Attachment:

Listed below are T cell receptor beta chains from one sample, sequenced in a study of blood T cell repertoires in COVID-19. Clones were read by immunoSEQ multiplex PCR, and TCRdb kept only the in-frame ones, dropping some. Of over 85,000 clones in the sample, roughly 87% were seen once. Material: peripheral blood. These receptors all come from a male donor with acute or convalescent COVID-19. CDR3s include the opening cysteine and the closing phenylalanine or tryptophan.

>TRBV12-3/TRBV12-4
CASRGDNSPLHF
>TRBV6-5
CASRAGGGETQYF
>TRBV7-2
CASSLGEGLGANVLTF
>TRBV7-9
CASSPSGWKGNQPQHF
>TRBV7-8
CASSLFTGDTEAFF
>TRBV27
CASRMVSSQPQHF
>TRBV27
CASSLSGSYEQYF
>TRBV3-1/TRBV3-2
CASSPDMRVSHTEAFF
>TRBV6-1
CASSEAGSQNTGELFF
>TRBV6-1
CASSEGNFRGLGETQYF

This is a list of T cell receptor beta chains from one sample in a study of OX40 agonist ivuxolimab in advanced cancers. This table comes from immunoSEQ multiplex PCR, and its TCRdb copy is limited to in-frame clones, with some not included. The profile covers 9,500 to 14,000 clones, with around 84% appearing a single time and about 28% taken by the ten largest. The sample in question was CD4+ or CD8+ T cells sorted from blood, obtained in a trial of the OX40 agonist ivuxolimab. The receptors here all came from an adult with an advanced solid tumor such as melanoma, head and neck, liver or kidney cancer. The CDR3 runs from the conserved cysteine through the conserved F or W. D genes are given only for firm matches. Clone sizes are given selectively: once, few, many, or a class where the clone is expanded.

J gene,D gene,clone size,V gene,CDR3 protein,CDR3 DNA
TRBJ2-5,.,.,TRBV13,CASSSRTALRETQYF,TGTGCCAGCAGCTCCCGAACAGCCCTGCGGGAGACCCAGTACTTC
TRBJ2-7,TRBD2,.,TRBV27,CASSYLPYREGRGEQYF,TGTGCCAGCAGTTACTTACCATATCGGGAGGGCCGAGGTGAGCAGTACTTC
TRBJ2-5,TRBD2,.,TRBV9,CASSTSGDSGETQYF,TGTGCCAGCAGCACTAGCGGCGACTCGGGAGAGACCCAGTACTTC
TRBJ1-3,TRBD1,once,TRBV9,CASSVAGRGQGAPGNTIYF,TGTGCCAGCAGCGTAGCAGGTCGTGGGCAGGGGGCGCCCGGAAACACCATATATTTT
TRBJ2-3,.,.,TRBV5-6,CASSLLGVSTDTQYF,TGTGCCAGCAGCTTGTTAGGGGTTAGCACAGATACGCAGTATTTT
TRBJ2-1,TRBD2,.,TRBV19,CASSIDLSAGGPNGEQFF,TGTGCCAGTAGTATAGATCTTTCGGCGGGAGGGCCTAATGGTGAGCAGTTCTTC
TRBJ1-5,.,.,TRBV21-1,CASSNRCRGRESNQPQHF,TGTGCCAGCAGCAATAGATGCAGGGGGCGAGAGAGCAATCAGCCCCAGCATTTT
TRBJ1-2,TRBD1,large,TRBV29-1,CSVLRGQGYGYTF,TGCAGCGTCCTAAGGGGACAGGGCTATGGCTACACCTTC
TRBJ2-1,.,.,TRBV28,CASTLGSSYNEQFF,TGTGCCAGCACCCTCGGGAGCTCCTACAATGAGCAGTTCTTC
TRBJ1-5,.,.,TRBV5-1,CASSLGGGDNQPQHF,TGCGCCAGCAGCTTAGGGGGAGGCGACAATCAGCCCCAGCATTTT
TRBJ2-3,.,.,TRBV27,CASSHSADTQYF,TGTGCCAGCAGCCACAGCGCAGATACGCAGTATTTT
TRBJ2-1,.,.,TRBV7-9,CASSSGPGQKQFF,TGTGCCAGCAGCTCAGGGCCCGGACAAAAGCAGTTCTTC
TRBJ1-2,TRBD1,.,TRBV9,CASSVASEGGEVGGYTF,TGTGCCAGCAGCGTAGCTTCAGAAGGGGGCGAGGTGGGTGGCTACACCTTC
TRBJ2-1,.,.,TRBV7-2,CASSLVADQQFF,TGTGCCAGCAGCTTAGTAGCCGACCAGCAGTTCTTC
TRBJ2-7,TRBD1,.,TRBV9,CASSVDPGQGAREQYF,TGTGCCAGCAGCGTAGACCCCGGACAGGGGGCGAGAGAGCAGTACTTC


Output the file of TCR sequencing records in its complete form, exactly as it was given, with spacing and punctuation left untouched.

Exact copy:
Listed below are T cell receptor beta chains from one sample, sequenced in a study of blood T cell repertoires in COVID-19. Clones were read by immunoSEQ multiplex PCR, and TCRdb kept only the in-frame ones, dropping some. Of over 85,000 clones in the sample, roughly 87% were seen once. Material: peripheral blood. These receptors all come from a male donor with acute or convalescent COVID-19. CDR3s include the opening cysteine and the closing phenylalanine or tryptophan.

>TRBV12-3/TRBV12-4
CASRGDNSPLHF
>TRBV6-5
CASRAGGGETQYF
>TRBV7-2
CASSLGEGLGANVLTF
>TRBV7-9
CASSPSGWKGNQPQHF
>TRBV7-8
CASSLFTGDTEAFF
>TRBV27
CASRMVSSQPQHF
>TRBV27
CASSLSGSYEQYF
>TRBV3-1/TRBV3-2
CASSPDMRVSHTEAFF
>TRBV6-1
CASSEAGSQNTGELFF
>TRBV6-1
CASSEGNFRGLGETQYF

This is a list of T cell receptor beta chains from one sample in a study of OX40 agonist ivuxolimab in advanced cancers. This table comes from immunoSEQ multiplex PCR, and its TCRdb copy is limited to in-frame clones, with some not included. The profile covers 9,500 to 14,000 clones, with around 84% appearing a single time and about 28% taken by the ten largest. The sample in question was CD4+ or CD8+ T cells sorted from blood, obtained in a trial of the OX40 agonist ivuxolimab. The receptors here all came from an adult with an advanced solid tumor such as melanoma, head and neck, liver or kidney cancer. The CDR3 runs from the conserved cysteine through the conserved F or W. D genes are given only for firm matches. Clone sizes are given selectively: once, few, many, or a class where the clone is expanded.

J gene,D gene,clone size,V gene,CDR3 protein,CDR3 DNA
TRBJ2-5,.,.,TRBV13,CASSSRTALRETQYF,TGTGCCAGCAGCTCCCGAACAGCCCTGCGGGAGACCCAGTACTTC
TRBJ2-7,TRBD2,.,TRBV27,CASSYLPYREGRGEQYF,TGTGCCAGCAGTTACTTACCATATCGGGAGGGCCGAGGTGAGCAGTACTTC
TRBJ2-5,TRBD2,.,TRBV9,CASSTSGDSGETQYF,TGTGCCAGCAGCACTAGCGGCGACTCGGGAGAGACCCAGTACTTC
TRBJ1-3,TRBD1,once,TRBV9,CASSVAGRGQGAPGNTIYF,TGTGCCAGCAGCGTAGCAGGTCGTGGGCAGGGGGCGCCCGGAAACACCATATATTTT
TRBJ2-3,.,.,TRBV5-6,CASSLLGVSTDTQYF,TGTGCCAGCAGCTTGTTAGGGGTTAGCACAGATACGCAGTATTTT
TRBJ2-1,TRBD2,.,TRBV19,CASSIDLSAGGPNGEQFF,TGTGCCAGTAGTATAGATCTTTCGGCGGGAGGGCCTAATGGTGAGCAGTTCTTC
TRBJ1-5,.,.,TRBV21-1,CASSNRCRGRESNQPQHF,TGTGCCAGCAGCAATAGATGCAGGGGGCGAGAGAGCAATCAGCCCCAGCATTTT
TRBJ1-2,TRBD1,large,TRBV29-1,CSVLRGQGYGYTF,TGCAGCGTCCTAAGGGGACAGGGCTATGGCTACACCTTC
TRBJ2-1,.,.,TRBV28,CASTLGSSYNEQFF,TGTGCCAGCACCCTCGGGAGCTCCTACAATGAGCAGTTCTTC
TRBJ1-5,.,.,TRBV5-1,CASSLGGGDNQPQHF,TGCGCCAGCAGCTTAGGGGGAGGCGACAATCAGCCCCAGCATTTT
TRBJ2-3,.,.,TRBV27,CASSHSADTQYF,TGTGCCAGCAGCCACAGCGCAGATACGCAGTATTTT
TRBJ2-1,.,.,TRBV7-9,CASSSGPGQKQFF,TGTGCCAGCAGCTCAGGGCCCGGACAAAAGCAGTTCTTC
TRBJ1-2,TRBD1,.,TRBV9,CASSVASEGGEVGGYTF,TGTGCCAGCAGCGTAGCTTCAGAAGGGGGCGAGGTGGGTGGCTACACCTTC
TRBJ2-1,.,.,TRBV7-2,CASSLVADQQFF,TGTGCCAGCAGCTTAGTAGCCGACCAGCAGTTCTTC
TRBJ2-7,TRBD1,.,TRBV9,CASSVDPGQGAREQYF,TGTGCCAGCAGCGTAGACCCCGGACAGGGGGCGAGAGAGCAGTACTTC